Annie’s new effort, Don’t Stop, is an album that you might want to like more than you actually do. The Norwegian songstress became something of an indie-electro-pop sensation [and semi-official Pitchfork pet rock – Ed.] on the strength of her debut, Anniemal, a charmer built upon hooky production filled with recognizable nods to the ‘80s. Don’t Stop, while employing a few nifty bells and whistles (like Franz Ferdinand’s Alex Kapranos playing guitar on the track “My Love is Better”), suffers from a lack of energy and innovation.
Annie’s hushed vocals sound best over a bouncing beat, as they lack the strength to shine on their own. That wasn’t a problem in the past on songs like “Heartbeat” and “Chewing Gum,” but tracks like the guitar-driven “Bad Times” don’t do her justice, fading into the nebulous ether of mediocre pop. The title track, on the other hand, is a perky bubble-tech vision of dance-floor bliss, Annie singing down a chromatic scale about kisses before hitting it off with a catchy chorus. “I Don’t Like Your Band” is another success, based on the strength of Paul Epworth-produced electro beat.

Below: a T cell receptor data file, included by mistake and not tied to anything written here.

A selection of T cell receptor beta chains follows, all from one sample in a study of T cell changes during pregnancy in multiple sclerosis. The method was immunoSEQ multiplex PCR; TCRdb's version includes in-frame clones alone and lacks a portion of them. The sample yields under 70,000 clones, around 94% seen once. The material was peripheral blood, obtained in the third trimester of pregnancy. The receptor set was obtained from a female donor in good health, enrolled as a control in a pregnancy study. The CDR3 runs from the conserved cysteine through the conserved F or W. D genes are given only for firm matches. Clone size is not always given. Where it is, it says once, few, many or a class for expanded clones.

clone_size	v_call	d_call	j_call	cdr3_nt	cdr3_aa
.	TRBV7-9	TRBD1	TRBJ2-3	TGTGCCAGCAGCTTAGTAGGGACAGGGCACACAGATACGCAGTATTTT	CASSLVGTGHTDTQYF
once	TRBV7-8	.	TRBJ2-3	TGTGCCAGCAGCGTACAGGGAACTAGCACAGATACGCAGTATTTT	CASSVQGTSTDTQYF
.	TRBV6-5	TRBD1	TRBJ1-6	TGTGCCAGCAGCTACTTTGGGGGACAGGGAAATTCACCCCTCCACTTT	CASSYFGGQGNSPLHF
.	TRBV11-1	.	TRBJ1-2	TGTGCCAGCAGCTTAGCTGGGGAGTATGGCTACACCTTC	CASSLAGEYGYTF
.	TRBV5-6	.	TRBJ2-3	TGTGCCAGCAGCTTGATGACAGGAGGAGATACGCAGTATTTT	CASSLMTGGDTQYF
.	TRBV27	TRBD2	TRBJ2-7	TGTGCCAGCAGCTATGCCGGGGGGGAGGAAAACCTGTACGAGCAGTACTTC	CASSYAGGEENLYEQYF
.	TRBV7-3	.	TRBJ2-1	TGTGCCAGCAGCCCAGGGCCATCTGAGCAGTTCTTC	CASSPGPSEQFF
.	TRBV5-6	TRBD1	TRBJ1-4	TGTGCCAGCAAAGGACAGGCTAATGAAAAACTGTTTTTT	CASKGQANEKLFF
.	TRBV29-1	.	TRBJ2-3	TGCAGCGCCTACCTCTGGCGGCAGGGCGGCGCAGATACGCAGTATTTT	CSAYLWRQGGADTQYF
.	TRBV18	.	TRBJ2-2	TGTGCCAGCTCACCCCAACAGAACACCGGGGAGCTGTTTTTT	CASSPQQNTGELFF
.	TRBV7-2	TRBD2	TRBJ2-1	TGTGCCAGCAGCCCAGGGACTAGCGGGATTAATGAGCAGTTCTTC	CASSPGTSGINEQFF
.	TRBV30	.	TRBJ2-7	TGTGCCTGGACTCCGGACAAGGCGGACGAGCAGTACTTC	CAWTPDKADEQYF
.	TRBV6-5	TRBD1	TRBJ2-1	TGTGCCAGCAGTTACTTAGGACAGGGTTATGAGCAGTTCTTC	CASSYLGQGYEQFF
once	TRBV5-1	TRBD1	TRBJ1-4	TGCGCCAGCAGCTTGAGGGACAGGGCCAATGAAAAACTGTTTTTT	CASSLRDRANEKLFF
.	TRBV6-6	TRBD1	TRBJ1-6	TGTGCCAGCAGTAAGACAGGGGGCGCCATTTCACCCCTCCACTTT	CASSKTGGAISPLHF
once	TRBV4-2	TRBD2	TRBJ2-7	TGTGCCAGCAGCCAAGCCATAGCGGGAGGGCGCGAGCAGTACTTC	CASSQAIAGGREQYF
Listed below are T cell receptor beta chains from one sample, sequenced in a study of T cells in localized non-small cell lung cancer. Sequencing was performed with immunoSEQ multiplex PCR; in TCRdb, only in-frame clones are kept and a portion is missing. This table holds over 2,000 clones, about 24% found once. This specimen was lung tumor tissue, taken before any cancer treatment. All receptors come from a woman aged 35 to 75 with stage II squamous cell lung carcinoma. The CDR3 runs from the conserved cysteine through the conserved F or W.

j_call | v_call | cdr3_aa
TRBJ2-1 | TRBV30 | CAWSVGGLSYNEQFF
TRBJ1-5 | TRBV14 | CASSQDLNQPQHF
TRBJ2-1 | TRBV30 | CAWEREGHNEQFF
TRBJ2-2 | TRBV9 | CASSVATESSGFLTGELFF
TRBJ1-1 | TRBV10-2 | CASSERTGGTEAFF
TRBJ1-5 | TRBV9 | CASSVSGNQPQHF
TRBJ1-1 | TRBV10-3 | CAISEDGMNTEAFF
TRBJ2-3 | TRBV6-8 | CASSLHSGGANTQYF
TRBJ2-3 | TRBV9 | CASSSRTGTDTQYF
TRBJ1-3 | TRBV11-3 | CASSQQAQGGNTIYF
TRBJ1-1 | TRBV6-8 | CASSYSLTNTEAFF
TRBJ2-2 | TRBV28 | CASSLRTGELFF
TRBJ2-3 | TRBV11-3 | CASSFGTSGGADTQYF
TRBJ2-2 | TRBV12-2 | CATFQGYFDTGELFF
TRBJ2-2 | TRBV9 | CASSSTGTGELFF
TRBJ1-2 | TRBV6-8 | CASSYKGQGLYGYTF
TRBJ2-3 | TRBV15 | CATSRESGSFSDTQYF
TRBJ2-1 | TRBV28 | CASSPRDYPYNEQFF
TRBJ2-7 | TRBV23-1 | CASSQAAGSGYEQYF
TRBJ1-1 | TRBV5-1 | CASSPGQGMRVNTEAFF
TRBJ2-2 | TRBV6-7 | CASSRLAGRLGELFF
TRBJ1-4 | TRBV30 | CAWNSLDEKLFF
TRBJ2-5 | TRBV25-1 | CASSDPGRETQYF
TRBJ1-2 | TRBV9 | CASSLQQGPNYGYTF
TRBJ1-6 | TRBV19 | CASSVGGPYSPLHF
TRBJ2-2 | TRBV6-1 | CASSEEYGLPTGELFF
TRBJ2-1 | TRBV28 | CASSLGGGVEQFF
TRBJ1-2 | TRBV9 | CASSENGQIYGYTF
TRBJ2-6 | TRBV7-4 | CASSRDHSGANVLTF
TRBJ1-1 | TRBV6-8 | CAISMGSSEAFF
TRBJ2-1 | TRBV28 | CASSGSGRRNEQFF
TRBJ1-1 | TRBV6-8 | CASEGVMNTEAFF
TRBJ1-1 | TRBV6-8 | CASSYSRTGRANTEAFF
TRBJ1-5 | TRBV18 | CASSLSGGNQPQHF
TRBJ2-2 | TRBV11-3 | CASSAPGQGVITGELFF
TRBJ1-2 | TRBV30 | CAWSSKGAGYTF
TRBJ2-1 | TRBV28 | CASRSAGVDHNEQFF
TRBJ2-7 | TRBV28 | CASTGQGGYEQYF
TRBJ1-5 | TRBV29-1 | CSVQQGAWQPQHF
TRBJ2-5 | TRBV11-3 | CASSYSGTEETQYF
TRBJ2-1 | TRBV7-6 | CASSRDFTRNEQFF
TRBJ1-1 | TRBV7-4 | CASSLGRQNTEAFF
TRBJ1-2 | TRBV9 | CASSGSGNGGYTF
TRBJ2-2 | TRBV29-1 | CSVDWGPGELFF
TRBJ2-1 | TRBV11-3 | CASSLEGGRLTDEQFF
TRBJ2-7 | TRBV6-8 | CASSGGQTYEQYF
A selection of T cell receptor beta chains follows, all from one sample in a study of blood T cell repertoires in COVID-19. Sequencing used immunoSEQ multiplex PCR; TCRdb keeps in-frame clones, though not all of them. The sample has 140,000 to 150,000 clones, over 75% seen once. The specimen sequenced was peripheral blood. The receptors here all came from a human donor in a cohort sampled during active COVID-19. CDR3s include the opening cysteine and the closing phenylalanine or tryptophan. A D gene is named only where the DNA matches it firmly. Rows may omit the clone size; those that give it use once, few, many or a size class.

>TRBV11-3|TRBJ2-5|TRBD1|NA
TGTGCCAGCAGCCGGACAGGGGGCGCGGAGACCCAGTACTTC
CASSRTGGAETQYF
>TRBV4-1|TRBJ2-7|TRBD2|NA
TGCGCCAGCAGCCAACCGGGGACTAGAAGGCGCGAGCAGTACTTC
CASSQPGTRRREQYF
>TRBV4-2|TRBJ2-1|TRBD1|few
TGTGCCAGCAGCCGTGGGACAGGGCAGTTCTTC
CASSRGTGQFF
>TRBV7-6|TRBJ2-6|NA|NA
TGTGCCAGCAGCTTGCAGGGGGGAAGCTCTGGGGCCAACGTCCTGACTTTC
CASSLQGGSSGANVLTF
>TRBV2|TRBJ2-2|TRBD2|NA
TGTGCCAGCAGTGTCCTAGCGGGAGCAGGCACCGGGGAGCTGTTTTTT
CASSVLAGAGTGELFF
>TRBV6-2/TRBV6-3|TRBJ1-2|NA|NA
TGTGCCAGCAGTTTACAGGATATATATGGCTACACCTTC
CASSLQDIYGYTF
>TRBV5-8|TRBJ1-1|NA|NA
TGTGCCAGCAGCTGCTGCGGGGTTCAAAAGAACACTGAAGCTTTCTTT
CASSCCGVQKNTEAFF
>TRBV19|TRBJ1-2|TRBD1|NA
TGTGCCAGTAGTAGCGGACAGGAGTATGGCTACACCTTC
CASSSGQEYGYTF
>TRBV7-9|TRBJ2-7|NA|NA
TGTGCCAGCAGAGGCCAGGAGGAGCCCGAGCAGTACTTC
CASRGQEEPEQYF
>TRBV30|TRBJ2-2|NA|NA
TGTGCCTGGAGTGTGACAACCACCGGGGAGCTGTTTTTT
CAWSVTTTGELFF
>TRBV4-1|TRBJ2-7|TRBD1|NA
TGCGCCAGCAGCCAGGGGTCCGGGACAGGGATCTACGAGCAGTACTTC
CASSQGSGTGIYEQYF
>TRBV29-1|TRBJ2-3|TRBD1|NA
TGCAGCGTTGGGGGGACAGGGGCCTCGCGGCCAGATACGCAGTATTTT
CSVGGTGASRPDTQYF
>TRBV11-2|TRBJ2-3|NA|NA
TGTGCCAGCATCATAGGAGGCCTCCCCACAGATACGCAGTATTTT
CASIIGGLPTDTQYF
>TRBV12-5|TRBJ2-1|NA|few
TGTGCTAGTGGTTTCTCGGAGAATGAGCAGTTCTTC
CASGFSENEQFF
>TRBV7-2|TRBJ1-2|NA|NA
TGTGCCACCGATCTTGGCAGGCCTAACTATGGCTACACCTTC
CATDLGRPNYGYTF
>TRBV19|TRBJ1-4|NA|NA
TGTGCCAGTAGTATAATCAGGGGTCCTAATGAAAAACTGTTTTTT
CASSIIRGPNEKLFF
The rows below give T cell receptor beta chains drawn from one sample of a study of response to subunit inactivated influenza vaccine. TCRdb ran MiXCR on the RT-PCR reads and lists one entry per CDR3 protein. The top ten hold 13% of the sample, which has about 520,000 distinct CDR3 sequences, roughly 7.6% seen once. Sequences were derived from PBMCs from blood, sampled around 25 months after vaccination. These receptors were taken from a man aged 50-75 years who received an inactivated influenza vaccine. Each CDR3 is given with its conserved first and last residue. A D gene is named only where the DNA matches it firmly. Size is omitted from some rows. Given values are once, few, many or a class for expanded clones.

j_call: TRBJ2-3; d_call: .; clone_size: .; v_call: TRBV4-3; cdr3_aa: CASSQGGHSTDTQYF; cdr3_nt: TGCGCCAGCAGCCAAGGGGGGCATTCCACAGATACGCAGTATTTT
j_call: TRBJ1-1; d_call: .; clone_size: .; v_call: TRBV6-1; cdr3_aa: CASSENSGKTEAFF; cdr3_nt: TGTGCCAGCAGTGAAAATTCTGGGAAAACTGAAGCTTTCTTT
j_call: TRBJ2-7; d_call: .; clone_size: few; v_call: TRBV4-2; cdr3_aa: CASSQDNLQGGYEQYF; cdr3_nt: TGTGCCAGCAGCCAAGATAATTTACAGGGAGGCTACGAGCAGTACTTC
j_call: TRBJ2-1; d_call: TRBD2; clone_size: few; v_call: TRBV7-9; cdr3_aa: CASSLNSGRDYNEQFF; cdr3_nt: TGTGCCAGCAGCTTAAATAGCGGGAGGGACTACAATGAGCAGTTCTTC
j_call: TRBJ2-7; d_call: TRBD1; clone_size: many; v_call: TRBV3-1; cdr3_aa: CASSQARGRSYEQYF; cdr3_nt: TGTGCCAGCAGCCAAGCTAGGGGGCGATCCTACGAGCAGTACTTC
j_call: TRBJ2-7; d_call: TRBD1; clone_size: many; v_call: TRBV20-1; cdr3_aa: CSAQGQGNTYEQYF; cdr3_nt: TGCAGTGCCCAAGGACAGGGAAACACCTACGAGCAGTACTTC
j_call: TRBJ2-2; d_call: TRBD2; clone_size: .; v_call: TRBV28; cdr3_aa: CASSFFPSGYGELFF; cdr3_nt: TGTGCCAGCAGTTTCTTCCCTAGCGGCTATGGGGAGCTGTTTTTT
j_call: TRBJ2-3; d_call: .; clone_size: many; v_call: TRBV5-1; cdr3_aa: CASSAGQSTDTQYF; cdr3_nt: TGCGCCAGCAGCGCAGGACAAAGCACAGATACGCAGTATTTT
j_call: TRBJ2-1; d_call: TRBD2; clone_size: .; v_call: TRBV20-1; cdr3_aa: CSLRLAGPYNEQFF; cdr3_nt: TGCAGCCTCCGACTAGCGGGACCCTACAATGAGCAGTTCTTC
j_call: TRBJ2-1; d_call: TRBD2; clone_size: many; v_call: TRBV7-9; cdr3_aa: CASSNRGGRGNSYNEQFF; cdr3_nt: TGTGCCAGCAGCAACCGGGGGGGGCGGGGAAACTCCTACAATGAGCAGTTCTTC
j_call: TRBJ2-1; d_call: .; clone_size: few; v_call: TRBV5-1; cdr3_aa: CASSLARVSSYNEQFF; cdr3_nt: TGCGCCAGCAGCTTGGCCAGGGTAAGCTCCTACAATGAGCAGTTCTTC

There are more introspective moments peppered throughout, such as “Marie Cherie,” a softly focused track that, according to the press release, is about an abused girl who commits suicide. Serious subject matter aside, these subdued interludes don’t hold a candle to the percussive tech-house of a track like “Songs Remind Me of You.” But again, you have to give credit where credit is due – it’s the production that elevates Annie’s relatively weak vocals. But hey, if Madonna could do it, why can’t Annie?